Despite the concerns expressed by some lawmakers over the weekend, Hayden received a warm reception yesterday in the place it matters most -- the Senate intelligence committee, which will handle his confirmation hearings. Committee Republicans either fully embraced him or, at worst, reserved judgment, and a key Democrat said she expects to support Hayden and assumes he will be confirmed.
"He's going to surround himself with professional people," Sen. Dianne Feinstein (D-Calif.) told reporters. "The Gosslings are going," she added, referring to Goss's close coterie of aides installed at Langley. "Rumsfeld wanted to control the NSA, and to his credit Hayden stood up."
Sen. Orrin G. Hatch (R-Utah) said in an interview that Hayden "is just about as capable as anyone I've ever seen." He said Hayden's military position is an asset, not a drawback. Sen. Mike DeWine (R-Ohio) also praised Hayden in an interview, calling him well qualified for the post. Having a civilian in the deputy slot is good, he added, because "you want someone in there who balances you out and complements you."
Even if Hayden is confirmed, several senators, including Republicans, made it clear they intend to use the process to examine issues such as the NSA surveillance, the civilian-military balance and other matters.
"While I am not opposed to his nomination, senators, including myself, will have important questions which they will want addressed prior to any confirmation vote," Pat Roberts (R-Kan.), chairman of the Senate intelligence committee, said in a statement.
Several liberal Democrats signaled that they may fight, judging by the critical remarks of senators such as Edward M. Kennedy (Mass.), John F. Kerry (Mass.), Frank R. Lautenberg (N.J.) and Charles E. Schumer (N.Y.). "The last thing America needs is a 'yes man' at the helm of the Central Intelligence Agency," Kennedy said.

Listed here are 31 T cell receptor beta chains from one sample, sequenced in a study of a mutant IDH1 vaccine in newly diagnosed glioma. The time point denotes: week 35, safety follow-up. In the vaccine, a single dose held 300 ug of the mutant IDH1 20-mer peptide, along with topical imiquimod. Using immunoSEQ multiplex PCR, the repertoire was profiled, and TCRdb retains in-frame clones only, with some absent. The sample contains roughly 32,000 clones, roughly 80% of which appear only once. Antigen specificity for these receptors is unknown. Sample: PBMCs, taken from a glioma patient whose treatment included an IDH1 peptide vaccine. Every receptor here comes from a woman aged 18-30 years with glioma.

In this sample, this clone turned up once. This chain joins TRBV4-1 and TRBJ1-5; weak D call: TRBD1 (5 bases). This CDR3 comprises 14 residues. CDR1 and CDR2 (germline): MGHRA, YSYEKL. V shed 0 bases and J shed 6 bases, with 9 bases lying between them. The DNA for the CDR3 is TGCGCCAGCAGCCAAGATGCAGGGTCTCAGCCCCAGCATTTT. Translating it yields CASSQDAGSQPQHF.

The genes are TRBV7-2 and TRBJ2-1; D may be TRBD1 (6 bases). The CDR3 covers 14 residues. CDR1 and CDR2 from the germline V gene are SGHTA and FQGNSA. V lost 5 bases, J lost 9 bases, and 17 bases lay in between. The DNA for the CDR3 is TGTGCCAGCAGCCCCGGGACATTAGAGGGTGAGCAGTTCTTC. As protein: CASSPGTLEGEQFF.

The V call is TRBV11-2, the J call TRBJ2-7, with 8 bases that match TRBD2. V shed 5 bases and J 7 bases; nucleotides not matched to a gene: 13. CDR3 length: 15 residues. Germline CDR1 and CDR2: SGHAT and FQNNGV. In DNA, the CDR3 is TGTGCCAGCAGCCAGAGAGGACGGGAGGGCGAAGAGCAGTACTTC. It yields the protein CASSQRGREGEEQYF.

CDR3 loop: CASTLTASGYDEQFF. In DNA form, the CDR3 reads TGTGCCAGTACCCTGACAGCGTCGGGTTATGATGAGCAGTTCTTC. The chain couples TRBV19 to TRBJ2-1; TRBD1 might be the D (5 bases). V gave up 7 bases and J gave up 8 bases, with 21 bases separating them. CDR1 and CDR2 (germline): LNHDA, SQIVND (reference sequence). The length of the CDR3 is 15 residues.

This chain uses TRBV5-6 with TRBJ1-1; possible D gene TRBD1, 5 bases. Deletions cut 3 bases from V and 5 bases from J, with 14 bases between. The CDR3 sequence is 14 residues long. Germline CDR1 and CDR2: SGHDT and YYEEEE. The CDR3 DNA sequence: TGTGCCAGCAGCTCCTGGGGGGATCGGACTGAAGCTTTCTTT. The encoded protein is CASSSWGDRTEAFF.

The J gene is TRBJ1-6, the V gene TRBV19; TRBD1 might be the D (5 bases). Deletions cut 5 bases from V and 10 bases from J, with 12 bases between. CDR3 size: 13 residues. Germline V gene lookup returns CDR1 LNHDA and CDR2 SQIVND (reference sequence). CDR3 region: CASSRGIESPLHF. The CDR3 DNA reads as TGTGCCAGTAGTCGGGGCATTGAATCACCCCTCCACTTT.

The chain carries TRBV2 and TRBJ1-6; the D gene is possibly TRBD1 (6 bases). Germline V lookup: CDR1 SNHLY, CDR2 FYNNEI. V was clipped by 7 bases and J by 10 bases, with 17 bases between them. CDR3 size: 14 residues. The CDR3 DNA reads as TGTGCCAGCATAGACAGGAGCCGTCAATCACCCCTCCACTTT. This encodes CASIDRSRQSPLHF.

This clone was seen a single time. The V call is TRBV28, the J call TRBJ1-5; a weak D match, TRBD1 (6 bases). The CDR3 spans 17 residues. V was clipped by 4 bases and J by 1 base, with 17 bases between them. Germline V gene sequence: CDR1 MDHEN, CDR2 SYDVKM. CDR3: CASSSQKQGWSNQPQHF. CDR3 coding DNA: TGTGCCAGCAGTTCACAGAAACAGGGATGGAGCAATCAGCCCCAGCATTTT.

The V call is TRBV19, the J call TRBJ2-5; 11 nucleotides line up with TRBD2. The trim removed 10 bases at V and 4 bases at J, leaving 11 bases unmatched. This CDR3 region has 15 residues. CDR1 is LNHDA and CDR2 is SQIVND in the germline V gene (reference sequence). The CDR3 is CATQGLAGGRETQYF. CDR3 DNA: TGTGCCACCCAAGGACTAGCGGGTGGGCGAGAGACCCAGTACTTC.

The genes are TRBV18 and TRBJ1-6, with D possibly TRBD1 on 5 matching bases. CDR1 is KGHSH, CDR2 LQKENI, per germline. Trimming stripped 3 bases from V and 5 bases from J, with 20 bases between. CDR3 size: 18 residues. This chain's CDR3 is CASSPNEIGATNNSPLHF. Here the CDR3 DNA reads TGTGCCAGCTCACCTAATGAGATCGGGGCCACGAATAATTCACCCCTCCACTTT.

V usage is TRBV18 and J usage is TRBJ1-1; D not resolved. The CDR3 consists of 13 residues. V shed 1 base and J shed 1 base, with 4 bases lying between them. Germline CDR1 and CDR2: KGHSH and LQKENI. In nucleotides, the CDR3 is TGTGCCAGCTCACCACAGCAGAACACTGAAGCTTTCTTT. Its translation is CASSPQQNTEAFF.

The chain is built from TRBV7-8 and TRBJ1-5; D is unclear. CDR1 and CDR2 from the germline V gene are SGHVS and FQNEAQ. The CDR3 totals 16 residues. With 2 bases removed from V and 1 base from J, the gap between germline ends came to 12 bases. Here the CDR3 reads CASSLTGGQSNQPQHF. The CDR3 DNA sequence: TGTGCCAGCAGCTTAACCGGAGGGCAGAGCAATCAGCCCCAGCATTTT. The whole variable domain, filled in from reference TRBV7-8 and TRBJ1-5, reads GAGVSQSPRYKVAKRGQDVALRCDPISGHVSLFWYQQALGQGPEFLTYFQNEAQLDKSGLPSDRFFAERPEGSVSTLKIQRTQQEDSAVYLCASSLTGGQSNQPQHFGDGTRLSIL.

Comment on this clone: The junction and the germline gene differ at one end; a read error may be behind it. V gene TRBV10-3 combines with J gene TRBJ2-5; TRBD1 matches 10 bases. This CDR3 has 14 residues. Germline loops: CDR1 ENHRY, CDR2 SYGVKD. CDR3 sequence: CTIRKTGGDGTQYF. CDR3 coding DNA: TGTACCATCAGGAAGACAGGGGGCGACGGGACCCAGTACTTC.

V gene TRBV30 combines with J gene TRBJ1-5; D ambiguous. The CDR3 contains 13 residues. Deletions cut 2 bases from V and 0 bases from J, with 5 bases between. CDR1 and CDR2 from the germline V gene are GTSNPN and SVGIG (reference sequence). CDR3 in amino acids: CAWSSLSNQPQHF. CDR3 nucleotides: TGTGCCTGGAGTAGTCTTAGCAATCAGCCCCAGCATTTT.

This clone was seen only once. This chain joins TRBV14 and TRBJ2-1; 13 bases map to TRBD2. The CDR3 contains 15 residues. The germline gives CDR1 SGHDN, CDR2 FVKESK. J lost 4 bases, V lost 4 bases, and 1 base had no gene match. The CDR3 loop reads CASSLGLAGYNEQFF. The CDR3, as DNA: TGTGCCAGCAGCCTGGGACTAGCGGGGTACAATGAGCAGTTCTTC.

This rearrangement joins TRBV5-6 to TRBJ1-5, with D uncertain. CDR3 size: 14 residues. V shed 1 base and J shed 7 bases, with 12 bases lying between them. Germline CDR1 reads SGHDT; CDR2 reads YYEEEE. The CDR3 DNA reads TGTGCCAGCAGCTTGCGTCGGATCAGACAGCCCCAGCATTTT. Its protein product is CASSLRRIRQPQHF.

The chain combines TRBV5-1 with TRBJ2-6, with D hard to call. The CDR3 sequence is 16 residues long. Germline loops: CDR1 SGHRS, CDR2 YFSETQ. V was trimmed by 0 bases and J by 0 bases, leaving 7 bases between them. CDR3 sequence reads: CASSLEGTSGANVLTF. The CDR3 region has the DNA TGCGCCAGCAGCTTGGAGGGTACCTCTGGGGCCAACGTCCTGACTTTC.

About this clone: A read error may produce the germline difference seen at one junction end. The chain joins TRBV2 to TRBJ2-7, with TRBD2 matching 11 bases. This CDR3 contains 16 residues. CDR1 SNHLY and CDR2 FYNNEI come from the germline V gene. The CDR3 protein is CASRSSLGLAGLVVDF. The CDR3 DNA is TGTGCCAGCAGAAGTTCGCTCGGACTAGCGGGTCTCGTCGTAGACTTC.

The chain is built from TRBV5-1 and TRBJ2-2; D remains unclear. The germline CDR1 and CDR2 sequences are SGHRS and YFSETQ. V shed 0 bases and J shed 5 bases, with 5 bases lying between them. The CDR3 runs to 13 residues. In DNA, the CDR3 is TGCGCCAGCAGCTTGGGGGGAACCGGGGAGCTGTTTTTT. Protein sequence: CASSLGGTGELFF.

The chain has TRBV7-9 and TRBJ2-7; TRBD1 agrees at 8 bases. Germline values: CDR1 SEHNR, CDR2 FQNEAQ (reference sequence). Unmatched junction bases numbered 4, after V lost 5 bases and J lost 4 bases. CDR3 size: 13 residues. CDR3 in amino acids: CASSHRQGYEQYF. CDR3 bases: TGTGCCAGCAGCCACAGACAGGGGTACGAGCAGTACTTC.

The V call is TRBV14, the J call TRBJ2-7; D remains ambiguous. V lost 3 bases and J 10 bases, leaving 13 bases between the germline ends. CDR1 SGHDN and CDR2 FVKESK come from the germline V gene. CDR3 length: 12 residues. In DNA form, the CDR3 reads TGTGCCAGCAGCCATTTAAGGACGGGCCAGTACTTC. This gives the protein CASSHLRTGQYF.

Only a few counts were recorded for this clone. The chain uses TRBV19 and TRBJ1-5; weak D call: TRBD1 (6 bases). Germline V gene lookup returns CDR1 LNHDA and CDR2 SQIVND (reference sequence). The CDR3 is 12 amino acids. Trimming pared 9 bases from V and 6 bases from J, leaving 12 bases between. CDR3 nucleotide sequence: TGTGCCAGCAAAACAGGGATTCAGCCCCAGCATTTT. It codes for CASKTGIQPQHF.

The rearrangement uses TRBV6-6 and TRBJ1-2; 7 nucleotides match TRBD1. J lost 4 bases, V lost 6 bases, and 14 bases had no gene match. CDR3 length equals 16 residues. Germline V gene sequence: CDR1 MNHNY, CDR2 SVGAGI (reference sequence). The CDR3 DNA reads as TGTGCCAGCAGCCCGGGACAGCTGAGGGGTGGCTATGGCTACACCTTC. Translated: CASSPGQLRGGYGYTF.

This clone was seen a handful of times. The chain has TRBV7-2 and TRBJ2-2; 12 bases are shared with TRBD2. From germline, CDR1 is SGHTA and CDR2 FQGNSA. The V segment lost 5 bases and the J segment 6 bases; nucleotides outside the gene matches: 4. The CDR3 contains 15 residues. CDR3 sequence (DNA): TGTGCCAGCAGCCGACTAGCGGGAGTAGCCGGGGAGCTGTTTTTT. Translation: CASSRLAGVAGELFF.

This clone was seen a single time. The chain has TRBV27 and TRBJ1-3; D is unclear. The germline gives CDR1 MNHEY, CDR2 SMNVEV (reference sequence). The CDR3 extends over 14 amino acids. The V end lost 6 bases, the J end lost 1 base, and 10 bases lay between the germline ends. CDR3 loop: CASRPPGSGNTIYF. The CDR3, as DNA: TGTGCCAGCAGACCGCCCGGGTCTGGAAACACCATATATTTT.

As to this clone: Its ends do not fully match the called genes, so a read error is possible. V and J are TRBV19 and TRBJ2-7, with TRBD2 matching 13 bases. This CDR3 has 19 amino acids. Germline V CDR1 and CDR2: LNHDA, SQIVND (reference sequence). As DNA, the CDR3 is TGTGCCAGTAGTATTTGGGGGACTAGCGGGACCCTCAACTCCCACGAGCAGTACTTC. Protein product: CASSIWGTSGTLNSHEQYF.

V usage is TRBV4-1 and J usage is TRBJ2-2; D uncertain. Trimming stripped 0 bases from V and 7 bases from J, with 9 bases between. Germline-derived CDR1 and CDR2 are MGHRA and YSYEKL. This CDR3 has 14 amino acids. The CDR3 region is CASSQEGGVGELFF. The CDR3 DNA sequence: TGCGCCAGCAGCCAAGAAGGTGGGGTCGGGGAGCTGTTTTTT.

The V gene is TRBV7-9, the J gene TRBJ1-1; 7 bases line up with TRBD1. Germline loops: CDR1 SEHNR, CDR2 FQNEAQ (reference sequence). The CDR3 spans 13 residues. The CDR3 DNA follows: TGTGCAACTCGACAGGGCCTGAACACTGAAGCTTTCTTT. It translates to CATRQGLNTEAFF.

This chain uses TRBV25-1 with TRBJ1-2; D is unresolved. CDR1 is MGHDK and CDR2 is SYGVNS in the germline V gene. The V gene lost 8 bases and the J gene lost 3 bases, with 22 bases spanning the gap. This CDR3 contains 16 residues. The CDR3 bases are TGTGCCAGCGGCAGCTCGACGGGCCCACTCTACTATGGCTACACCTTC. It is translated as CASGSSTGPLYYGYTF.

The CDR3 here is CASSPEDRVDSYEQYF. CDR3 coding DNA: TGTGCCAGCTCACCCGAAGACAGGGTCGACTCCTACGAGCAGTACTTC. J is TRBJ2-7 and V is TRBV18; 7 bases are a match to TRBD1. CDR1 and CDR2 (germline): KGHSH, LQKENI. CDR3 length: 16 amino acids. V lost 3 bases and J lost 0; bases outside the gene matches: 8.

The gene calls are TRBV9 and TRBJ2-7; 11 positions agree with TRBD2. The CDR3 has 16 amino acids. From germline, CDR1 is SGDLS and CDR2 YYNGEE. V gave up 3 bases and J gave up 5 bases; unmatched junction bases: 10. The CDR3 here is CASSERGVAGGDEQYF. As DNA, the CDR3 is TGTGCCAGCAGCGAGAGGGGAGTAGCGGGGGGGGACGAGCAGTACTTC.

"The appointment of General Hayden is the latest example of President Bush giving promotions to those who have led the greatest attacks on our Constitution and fundamental freedoms," Anthony D. Romero, executive director of the American Civil Liberties Union, said in a statement.
But the apparent decision to name Kappes as Hayden's deputy resonated powerfully within the CIA and may ease resistance by the agency. A low-key former Marine and 23-year CIA veteran who served in the Near East, South Asia and Europe, Kappes had risen to chief of the agency's clandestine service and was seen as a future director. He traveled secretly to Libya in 2004 to persuade its leader, Moammar Gaddafi, to renounce weapons of mass destruction.
But Kappes clashed immediately with Patrick Murray, the former Capitol Hill aide whom Goss installed as his chief of staff at the CIA. After one month on the job, Murray demanded that Kappes fire his deputy, Michael Sulick, for challenging Murray's authority. Kappes refused and he and Sulick resigned, triggering an unprecedented flood of resignations that the president's advisory board on intelligence this year blamed on Goss.
Kappes's appointment was seen among former and current CIA officers as a sign that Hayden will embrace professionals once again and understands the central role of experienced spies in developing a new National Clandestine Service, the name for those tasked with espionage and penetrating terrorist networks. Several said Kappes would immediately give Hayden a smooth landing at the agency, which one former official described as suffering from "battered-child syndrome" under Goss.
"This will send a wonderful signal to the agency that Hayden understands them, trusts them and honors the work they have done," said former CIA spokesman Bill Harlow.
"It's a phenomenal choice," said A.B. "Buzzy" Krongard, a former executive director of the CIA. "It's an admission that it was a big mistake for Goss to bring in the people he did and let them loose with no adult supervision."
Staff writer Dana Priest contributed to this report.